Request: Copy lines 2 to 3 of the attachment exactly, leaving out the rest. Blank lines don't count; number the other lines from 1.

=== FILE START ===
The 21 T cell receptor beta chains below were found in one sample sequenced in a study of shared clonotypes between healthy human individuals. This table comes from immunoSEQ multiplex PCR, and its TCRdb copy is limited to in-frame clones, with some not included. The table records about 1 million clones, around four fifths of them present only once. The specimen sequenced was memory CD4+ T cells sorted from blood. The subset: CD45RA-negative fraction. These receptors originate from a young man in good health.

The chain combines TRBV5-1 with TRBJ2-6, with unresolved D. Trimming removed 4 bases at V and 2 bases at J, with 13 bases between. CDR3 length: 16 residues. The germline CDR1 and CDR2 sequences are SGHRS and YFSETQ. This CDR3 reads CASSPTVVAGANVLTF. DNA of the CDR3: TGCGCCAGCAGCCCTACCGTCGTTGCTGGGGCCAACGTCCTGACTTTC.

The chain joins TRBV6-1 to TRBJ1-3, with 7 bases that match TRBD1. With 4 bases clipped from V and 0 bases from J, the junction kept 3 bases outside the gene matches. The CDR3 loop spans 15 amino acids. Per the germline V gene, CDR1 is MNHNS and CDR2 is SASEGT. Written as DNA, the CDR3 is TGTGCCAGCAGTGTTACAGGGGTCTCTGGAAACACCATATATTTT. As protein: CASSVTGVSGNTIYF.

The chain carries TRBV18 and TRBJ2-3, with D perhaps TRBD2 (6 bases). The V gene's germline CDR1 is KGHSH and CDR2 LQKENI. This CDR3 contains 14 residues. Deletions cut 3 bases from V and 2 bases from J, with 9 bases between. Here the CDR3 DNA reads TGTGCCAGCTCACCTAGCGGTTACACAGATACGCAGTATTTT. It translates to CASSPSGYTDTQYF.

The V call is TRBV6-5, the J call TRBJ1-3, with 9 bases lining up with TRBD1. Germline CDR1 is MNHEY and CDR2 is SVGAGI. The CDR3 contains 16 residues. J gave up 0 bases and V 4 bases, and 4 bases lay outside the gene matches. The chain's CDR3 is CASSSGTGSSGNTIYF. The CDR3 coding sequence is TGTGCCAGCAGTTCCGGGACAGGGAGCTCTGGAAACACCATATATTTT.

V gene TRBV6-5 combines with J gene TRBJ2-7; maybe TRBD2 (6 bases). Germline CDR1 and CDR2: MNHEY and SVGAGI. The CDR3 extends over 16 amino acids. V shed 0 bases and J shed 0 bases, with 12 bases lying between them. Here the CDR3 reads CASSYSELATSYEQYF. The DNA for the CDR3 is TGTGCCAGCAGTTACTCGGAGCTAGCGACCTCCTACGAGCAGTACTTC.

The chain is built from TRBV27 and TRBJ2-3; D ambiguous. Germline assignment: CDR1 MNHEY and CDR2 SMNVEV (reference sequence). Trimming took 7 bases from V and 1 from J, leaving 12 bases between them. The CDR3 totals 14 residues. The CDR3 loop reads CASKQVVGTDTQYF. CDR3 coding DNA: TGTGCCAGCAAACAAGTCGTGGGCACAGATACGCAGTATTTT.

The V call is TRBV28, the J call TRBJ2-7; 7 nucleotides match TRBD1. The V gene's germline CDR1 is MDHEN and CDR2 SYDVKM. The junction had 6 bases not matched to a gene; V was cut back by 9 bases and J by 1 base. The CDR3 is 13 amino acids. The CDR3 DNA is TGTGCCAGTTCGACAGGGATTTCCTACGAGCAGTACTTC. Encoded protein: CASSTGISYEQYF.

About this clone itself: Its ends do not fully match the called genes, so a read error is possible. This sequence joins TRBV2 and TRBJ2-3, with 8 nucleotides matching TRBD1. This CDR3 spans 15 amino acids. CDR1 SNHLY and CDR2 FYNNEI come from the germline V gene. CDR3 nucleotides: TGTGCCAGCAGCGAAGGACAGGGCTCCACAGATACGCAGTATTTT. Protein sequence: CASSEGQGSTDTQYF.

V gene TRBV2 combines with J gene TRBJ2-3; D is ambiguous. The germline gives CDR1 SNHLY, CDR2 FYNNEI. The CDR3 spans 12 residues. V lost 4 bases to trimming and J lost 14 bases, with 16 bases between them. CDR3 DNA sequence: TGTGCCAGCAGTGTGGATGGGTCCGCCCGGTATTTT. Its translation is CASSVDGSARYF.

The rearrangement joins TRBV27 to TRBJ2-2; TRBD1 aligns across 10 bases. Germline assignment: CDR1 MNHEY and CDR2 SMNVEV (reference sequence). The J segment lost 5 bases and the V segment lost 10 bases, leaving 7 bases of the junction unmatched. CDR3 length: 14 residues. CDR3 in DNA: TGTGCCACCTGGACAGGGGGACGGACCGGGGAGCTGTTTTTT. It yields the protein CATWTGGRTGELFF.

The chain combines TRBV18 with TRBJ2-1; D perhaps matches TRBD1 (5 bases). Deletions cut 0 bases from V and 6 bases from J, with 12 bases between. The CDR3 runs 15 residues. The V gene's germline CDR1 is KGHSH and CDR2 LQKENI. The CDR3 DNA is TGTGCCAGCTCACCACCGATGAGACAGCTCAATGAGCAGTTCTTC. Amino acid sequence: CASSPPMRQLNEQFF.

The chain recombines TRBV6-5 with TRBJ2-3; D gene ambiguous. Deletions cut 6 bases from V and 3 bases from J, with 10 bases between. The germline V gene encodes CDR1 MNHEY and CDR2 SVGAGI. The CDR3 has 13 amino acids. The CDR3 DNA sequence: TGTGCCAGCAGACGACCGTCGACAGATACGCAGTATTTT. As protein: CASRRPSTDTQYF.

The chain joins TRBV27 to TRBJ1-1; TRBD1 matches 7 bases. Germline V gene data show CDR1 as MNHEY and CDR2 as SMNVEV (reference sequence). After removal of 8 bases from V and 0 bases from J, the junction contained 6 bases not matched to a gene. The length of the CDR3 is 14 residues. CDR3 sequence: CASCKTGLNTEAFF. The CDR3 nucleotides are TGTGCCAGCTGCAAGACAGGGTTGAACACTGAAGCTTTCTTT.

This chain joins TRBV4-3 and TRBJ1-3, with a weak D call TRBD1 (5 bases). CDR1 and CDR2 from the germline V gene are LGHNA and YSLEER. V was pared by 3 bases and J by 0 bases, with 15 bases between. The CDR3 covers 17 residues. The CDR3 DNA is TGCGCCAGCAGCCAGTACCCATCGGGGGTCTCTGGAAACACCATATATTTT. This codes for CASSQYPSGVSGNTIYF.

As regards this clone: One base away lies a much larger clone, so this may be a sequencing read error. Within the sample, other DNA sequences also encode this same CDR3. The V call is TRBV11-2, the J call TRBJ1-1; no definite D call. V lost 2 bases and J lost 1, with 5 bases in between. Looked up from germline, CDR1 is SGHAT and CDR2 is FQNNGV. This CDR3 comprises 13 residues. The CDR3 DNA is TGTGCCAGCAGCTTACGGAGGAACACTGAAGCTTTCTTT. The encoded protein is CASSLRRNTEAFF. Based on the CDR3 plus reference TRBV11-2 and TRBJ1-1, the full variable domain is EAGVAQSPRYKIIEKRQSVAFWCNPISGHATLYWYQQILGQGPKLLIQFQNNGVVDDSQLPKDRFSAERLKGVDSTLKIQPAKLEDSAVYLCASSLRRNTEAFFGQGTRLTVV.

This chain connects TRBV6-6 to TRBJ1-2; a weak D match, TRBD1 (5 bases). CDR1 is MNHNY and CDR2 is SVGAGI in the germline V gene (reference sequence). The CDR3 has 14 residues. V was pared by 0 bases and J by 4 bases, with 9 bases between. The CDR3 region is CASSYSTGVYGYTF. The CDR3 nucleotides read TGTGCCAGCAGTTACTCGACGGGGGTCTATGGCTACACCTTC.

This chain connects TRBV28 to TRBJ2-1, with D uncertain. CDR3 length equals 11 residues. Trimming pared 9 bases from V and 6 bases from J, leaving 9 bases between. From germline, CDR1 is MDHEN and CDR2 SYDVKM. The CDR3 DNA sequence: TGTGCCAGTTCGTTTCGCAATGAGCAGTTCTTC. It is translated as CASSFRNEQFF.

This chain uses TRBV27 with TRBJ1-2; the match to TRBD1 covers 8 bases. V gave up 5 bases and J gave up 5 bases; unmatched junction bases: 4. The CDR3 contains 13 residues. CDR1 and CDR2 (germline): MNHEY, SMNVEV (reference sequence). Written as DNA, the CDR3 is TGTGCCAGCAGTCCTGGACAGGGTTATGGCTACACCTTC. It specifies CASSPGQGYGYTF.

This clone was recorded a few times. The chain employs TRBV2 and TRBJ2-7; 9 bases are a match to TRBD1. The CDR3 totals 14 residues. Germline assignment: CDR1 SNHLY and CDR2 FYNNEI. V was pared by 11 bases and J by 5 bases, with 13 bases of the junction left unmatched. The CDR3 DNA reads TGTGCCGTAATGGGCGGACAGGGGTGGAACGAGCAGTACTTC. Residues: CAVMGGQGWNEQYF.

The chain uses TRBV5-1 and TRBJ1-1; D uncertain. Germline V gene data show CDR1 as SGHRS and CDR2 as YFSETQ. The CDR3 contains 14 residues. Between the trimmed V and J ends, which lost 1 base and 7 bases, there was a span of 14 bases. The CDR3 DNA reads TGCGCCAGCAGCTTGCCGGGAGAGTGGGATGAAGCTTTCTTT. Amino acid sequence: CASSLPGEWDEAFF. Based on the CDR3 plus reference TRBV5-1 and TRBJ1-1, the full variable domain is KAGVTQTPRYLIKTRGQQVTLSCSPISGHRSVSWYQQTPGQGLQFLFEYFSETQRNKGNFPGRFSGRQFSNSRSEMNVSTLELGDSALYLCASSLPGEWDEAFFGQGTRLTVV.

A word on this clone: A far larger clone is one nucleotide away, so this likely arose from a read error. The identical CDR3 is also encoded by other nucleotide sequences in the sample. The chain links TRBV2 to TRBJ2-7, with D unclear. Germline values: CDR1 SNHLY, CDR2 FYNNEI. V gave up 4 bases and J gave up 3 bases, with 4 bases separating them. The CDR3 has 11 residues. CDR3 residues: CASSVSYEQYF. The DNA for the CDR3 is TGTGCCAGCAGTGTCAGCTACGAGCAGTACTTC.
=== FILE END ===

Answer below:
The chain combines TRBV5-1 with TRBJ2-6, with unresolved D. Trimming removed 4 bases at V and 2 bases at J, with 13 bases between. CDR3 length: 16 residues. The germline CDR1 and CDR2 sequences are SGHRS and YFSETQ. This CDR3 reads CASSPTVVAGANVLTF. DNA of the CDR3: TGCGCCAGCAGCCCTACCGTCGTTGCTGGGGCCAACGTCCTGACTTTC.

The chain joins TRBV6-1 to TRBJ1-3, with 7 bases that match TRBD1. With 4 bases clipped from V and 0 bases from J, the junction kept 3 bases outside the gene matches. The CDR3 loop spans 15 amino acids. Per the germline V gene, CDR1 is MNHNS and CDR2 is SASEGT. Written as DNA, the CDR3 is TGTGCCAGCAGTGTTACAGGGGTCTCTGGAAACACCATATATTTT. As protein: CASSVTGVSGNTIYF.